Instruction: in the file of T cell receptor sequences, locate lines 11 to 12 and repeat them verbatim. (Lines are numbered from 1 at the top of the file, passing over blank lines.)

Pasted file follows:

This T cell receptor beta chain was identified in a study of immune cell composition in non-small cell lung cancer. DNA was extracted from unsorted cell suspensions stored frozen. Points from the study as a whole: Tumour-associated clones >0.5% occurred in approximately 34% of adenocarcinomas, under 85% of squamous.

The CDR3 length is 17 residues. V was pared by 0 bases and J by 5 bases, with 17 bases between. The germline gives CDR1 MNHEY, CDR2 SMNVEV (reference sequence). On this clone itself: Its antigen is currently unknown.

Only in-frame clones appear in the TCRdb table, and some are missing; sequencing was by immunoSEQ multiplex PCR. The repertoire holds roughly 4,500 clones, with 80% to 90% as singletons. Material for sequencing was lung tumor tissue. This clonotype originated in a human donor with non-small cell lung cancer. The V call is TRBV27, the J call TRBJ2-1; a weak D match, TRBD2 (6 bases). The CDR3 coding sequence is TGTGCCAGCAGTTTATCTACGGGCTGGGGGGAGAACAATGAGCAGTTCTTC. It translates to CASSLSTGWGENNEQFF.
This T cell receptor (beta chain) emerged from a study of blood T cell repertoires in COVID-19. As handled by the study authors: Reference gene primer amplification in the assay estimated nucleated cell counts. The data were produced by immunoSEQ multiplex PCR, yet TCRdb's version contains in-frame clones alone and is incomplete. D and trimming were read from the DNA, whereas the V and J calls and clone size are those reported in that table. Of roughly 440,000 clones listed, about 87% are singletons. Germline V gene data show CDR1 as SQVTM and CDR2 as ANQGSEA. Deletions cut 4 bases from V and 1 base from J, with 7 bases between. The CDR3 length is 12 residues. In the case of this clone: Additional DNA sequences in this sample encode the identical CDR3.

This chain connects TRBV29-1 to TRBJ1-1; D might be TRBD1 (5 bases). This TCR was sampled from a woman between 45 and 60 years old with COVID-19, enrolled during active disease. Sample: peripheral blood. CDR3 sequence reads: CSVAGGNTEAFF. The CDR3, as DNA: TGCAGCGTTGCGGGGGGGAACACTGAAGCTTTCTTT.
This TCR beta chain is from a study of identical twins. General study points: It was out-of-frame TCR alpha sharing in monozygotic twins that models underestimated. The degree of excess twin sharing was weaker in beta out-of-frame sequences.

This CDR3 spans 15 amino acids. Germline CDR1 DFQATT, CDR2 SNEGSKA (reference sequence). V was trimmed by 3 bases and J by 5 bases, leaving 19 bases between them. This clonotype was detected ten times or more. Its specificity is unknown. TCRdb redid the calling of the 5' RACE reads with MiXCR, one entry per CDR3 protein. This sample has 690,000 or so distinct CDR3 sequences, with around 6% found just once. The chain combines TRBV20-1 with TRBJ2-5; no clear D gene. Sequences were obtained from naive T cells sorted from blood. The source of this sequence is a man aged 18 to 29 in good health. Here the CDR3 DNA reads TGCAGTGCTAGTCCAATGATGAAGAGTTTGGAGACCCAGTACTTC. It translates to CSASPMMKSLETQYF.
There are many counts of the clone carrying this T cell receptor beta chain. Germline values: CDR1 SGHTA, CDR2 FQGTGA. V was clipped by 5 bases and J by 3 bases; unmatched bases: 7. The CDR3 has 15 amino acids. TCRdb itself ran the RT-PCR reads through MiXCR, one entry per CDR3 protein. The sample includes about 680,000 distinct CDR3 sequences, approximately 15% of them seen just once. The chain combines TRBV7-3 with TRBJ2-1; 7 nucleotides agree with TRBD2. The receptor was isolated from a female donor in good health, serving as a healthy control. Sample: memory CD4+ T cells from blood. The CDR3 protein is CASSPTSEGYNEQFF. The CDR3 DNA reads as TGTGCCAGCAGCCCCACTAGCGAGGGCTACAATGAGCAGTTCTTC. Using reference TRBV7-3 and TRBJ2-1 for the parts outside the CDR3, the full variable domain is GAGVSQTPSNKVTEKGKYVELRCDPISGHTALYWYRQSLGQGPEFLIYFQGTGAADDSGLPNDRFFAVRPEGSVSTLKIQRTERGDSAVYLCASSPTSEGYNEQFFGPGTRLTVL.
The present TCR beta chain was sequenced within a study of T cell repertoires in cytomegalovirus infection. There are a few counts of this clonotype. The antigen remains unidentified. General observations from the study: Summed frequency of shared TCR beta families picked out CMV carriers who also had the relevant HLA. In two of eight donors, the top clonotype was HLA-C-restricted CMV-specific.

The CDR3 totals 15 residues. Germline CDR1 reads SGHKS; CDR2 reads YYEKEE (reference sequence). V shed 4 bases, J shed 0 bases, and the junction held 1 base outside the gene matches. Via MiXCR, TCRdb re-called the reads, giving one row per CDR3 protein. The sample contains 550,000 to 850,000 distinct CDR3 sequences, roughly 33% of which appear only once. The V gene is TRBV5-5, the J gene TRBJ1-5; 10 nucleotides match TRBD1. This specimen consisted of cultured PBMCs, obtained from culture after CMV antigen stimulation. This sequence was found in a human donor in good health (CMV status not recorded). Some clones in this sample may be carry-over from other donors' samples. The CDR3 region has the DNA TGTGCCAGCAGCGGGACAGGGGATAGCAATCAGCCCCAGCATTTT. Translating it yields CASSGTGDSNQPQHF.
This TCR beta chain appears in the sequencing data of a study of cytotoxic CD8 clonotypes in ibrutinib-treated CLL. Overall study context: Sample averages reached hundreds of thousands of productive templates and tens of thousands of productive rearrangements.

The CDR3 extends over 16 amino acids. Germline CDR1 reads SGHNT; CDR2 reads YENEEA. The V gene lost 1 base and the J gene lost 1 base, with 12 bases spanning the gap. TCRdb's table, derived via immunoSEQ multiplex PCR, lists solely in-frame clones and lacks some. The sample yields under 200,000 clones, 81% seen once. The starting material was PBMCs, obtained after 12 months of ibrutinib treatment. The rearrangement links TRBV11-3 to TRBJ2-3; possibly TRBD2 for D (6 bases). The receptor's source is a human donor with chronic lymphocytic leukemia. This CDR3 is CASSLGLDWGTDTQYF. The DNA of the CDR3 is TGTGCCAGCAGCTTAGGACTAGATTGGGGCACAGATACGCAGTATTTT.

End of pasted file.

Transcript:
This TCR beta chain appears in the sequencing data of a study of cytotoxic CD8 clonotypes in ibrutinib-treated CLL. Overall study context: Sample averages reached hundreds of thousands of productive templates and tens of thousands of productive rearrangements.

The CDR3 extends over 16 amino acids. Germline CDR1 reads SGHNT; CDR2 reads YENEEA. The V gene lost 1 base and the J gene lost 1 base, with 12 bases spanning the gap. TCRdb's table, derived via immunoSEQ multiplex PCR, lists solely in-frame clones and lacks some. The sample yields under 200,000 clones, 81% seen once. The starting material was PBMCs, obtained after 12 months of ibrutinib treatment. The rearrangement links TRBV11-3 to TRBJ2-3; possibly TRBD2 for D (6 bases). The receptor's source is a human donor with chronic lymphocytic leukemia. This CDR3 is CASSLGLDWGTDTQYF. The DNA of the CDR3 is TGTGCCAGCAGCTTAGGACTAGATTGGGGCACAGATACGCAGTATTTT.